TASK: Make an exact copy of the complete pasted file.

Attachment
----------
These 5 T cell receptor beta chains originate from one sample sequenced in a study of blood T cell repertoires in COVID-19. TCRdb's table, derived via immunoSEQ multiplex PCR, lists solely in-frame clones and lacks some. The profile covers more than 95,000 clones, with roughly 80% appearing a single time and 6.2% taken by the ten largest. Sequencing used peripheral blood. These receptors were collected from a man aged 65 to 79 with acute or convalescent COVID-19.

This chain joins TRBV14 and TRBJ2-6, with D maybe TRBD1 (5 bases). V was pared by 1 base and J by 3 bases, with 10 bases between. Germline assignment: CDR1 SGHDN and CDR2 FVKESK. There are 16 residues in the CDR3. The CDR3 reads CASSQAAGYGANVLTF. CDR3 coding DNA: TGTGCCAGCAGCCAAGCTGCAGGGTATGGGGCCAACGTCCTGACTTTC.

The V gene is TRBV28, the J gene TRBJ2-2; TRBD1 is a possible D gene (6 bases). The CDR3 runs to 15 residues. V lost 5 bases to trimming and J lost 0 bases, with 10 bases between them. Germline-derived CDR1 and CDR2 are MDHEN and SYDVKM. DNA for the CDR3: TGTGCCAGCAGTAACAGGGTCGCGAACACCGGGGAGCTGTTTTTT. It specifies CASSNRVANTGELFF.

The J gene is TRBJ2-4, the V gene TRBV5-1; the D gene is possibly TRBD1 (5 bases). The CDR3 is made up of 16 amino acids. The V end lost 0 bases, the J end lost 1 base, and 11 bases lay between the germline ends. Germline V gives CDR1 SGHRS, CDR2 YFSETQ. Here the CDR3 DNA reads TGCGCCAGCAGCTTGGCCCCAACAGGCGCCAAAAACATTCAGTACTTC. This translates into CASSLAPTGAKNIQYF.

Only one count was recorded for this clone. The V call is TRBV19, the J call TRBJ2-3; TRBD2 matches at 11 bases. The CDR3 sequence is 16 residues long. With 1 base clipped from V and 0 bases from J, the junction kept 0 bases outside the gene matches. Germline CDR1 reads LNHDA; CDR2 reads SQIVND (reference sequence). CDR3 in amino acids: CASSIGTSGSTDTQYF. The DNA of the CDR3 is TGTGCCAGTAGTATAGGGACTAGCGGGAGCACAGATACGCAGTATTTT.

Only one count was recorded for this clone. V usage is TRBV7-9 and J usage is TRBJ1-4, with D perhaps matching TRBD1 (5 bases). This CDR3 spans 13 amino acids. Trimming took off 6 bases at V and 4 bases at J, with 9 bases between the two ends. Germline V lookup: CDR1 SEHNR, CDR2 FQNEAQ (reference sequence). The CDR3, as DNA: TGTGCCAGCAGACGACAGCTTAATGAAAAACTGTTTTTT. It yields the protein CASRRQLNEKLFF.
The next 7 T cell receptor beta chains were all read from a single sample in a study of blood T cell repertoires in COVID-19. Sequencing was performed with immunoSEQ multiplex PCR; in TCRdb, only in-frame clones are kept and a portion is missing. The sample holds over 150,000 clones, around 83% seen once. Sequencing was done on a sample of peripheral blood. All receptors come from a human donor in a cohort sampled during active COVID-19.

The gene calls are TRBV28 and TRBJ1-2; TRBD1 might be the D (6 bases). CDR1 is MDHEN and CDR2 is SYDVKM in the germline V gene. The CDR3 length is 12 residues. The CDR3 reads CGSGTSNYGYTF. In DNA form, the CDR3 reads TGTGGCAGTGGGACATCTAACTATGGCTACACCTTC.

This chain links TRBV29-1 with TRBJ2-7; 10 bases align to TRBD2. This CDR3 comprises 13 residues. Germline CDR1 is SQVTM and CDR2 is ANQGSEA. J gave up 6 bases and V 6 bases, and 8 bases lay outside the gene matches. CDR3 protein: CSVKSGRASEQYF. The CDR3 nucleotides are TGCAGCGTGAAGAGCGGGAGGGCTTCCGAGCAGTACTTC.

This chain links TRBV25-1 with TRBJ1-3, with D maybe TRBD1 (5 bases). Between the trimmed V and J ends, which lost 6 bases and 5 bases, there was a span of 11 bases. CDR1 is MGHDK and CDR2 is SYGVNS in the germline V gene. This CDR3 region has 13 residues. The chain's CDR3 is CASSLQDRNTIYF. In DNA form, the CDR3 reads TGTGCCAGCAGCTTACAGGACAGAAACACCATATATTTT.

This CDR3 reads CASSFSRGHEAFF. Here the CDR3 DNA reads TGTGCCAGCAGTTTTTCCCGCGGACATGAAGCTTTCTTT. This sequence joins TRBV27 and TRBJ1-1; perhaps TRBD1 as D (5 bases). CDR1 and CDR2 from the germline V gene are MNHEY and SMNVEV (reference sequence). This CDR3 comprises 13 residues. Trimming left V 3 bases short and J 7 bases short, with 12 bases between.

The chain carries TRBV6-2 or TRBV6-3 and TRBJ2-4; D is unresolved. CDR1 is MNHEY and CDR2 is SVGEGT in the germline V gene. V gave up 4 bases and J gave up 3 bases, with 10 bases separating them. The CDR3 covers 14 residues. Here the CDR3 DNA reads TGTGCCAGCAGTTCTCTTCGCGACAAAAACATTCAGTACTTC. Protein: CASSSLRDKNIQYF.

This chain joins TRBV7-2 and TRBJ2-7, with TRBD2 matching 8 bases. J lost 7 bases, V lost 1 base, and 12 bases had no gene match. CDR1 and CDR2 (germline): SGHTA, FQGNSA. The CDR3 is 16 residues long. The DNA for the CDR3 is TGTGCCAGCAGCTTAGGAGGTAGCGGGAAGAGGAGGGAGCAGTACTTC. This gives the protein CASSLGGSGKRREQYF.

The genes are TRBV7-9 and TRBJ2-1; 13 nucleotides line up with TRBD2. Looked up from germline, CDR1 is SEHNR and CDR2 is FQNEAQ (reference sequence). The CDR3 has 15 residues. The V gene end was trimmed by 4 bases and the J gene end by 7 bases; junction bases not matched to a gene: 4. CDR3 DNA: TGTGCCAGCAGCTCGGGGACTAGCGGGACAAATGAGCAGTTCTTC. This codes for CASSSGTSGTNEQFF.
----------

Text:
These 5 T cell receptor beta chains originate from one sample sequenced in a study of blood T cell repertoires in COVID-19. TCRdb's table, derived via immunoSEQ multiplex PCR, lists solely in-frame clones and lacks some. The profile covers more than 95,000 clones, with roughly 80% appearing a single time and 6.2% taken by the ten largest. Sequencing used peripheral blood. These receptors were collected from a man aged 65 to 79 with acute or convalescent COVID-19.

This chain joins TRBV14 and TRBJ2-6, with D maybe TRBD1 (5 bases). V was pared by 1 base and J by 3 bases, with 10 bases between. Germline assignment: CDR1 SGHDN and CDR2 FVKESK. There are 16 residues in the CDR3. The CDR3 reads CASSQAAGYGANVLTF. CDR3 coding DNA: TGTGCCAGCAGCCAAGCTGCAGGGTATGGGGCCAACGTCCTGACTTTC.

The V gene is TRBV28, the J gene TRBJ2-2; TRBD1 is a possible D gene (6 bases). The CDR3 runs to 15 residues. V lost 5 bases to trimming and J lost 0 bases, with 10 bases between them. Germline-derived CDR1 and CDR2 are MDHEN and SYDVKM. DNA for the CDR3: TGTGCCAGCAGTAACAGGGTCGCGAACACCGGGGAGCTGTTTTTT. It specifies CASSNRVANTGELFF.

The J gene is TRBJ2-4, the V gene TRBV5-1; the D gene is possibly TRBD1 (5 bases). The CDR3 is made up of 16 amino acids. The V end lost 0 bases, the J end lost 1 base, and 11 bases lay between the germline ends. Germline V gives CDR1 SGHRS, CDR2 YFSETQ. Here the CDR3 DNA reads TGCGCCAGCAGCTTGGCCCCAACAGGCGCCAAAAACATTCAGTACTTC. This translates into CASSLAPTGAKNIQYF.

Only one count was recorded for this clone. The V call is TRBV19, the J call TRBJ2-3; TRBD2 matches at 11 bases. The CDR3 sequence is 16 residues long. With 1 base clipped from V and 0 bases from J, the junction kept 0 bases outside the gene matches. Germline CDR1 reads LNHDA; CDR2 reads SQIVND (reference sequence). CDR3 in amino acids: CASSIGTSGSTDTQYF. The DNA of the CDR3 is TGTGCCAGTAGTATAGGGACTAGCGGGAGCACAGATACGCAGTATTTT.

Only one count was recorded for this clone. V usage is TRBV7-9 and J usage is TRBJ1-4, with D perhaps matching TRBD1 (5 bases). This CDR3 spans 13 amino acids. Trimming took off 6 bases at V and 4 bases at J, with 9 bases between the two ends. Germline V lookup: CDR1 SEHNR, CDR2 FQNEAQ (reference sequence). The CDR3, as DNA: TGTGCCAGCAGACGACAGCTTAATGAAAAACTGTTTTTT. It yields the protein CASRRQLNEKLFF.
The next 7 T cell receptor beta chains were all read from a single sample in a study of blood T cell repertoires in COVID-19. Sequencing was performed with immunoSEQ multiplex PCR; in TCRdb, only in-frame clones are kept and a portion is missing. The sample holds over 150,000 clones, around 83% seen once. Sequencing was done on a sample of peripheral blood. All receptors come from a human donor in a cohort sampled during active COVID-19.

The gene calls are TRBV28 and TRBJ1-2; TRBD1 might be the D (6 bases). CDR1 is MDHEN and CDR2 is SYDVKM in the germline V gene. The CDR3 length is 12 residues. The CDR3 reads CGSGTSNYGYTF. In DNA form, the CDR3 reads TGTGGCAGTGGGACATCTAACTATGGCTACACCTTC.

This chain links TRBV29-1 with TRBJ2-7; 10 bases align to TRBD2. This CDR3 comprises 13 residues. Germline CDR1 is SQVTM and CDR2 is ANQGSEA. J gave up 6 bases and V 6 bases, and 8 bases lay outside the gene matches. CDR3 protein: CSVKSGRASEQYF. The CDR3 nucleotides are TGCAGCGTGAAGAGCGGGAGGGCTTCCGAGCAGTACTTC.

This chain links TRBV25-1 with TRBJ1-3, with D maybe TRBD1 (5 bases). Between the trimmed V and J ends, which lost 6 bases and 5 bases, there was a span of 11 bases. CDR1 is MGHDK and CDR2 is SYGVNS in the germline V gene. This CDR3 region has 13 residues. The chain's CDR3 is CASSLQDRNTIYF. In DNA form, the CDR3 reads TGTGCCAGCAGCTTACAGGACAGAAACACCATATATTTT.

This CDR3 reads CASSFSRGHEAFF. Here the CDR3 DNA reads TGTGCCAGCAGTTTTTCCCGCGGACATGAAGCTTTCTTT. This sequence joins TRBV27 and TRBJ1-1; perhaps TRBD1 as D (5 bases). CDR1 and CDR2 from the germline V gene are MNHEY and SMNVEV (reference sequence). This CDR3 comprises 13 residues. Trimming left V 3 bases short and J 7 bases short, with 12 bases between.

The chain carries TRBV6-2 or TRBV6-3 and TRBJ2-4; D is unresolved. CDR1 is MNHEY and CDR2 is SVGEGT in the germline V gene. V gave up 4 bases and J gave up 3 bases, with 10 bases separating them. The CDR3 covers 14 residues. Here the CDR3 DNA reads TGTGCCAGCAGTTCTCTTCGCGACAAAAACATTCAGTACTTC. Protein: CASSSLRDKNIQYF.

This chain joins TRBV7-2 and TRBJ2-7, with TRBD2 matching 8 bases. J lost 7 bases, V lost 1 base, and 12 bases had no gene match. CDR1 and CDR2 (germline): SGHTA, FQGNSA. The CDR3 is 16 residues long. The DNA for the CDR3 is TGTGCCAGCAGCTTAGGAGGTAGCGGGAAGAGGAGGGAGCAGTACTTC. This gives the protein CASSLGGSGKRREQYF.

The genes are TRBV7-9 and TRBJ2-1; 13 nucleotides line up with TRBD2. Looked up from germline, CDR1 is SEHNR and CDR2 is FQNEAQ (reference sequence). The CDR3 has 15 residues. The V gene end was trimmed by 4 bases and the J gene end by 7 bases; junction bases not matched to a gene: 4. CDR3 DNA: TGTGCCAGCAGCTCGGGGACTAGCGGGACAAATGAGCAGTTCTTC. This codes for CASSSGTSGTNEQFF.